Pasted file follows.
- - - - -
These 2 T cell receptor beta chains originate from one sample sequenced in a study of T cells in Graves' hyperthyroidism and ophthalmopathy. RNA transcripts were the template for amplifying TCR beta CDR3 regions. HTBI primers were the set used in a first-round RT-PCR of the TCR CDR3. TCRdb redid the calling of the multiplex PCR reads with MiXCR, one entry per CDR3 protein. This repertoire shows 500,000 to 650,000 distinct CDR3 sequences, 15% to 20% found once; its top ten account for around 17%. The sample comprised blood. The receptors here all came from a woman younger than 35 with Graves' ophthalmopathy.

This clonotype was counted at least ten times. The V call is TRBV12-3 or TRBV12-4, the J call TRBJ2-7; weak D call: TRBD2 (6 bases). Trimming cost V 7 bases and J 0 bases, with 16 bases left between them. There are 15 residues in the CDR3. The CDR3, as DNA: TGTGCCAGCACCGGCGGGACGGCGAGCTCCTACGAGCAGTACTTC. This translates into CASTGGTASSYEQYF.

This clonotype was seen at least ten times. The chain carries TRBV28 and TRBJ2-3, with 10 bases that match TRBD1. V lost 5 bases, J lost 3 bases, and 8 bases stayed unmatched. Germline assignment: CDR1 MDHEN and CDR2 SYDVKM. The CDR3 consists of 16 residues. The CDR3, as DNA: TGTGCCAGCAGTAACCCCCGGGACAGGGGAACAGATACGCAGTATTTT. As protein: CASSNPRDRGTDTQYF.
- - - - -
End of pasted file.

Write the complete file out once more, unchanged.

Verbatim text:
These 2 T cell receptor beta chains originate from one sample sequenced in a study of T cells in Graves' hyperthyroidism and ophthalmopathy. RNA transcripts were the template for amplifying TCR beta CDR3 regions. HTBI primers were the set used in a first-round RT-PCR of the TCR CDR3. TCRdb redid the calling of the multiplex PCR reads with MiXCR, one entry per CDR3 protein. This repertoire shows 500,000 to 650,000 distinct CDR3 sequences, 15% to 20% found once; its top ten account for around 17%. The sample comprised blood. The receptors here all came from a woman younger than 35 with Graves' ophthalmopathy.

This clonotype was counted at least ten times. The V call is TRBV12-3 or TRBV12-4, the J call TRBJ2-7; weak D call: TRBD2 (6 bases). Trimming cost V 7 bases and J 0 bases, with 16 bases left between them. There are 15 residues in the CDR3. The CDR3, as DNA: TGTGCCAGCACCGGCGGGACGGCGAGCTCCTACGAGCAGTACTTC. This translates into CASTGGTASSYEQYF.

This clonotype was seen at least ten times. The chain carries TRBV28 and TRBJ2-3, with 10 bases that match TRBD1. V lost 5 bases, J lost 3 bases, and 8 bases stayed unmatched. Germline assignment: CDR1 MDHEN and CDR2 SYDVKM. The CDR3 consists of 16 residues. The CDR3, as DNA: TGTGCCAGCAGTAACCCCCGGGACAGGGGAACAGATACGCAGTATTTT. As protein: CASSNPRDRGTDTQYF.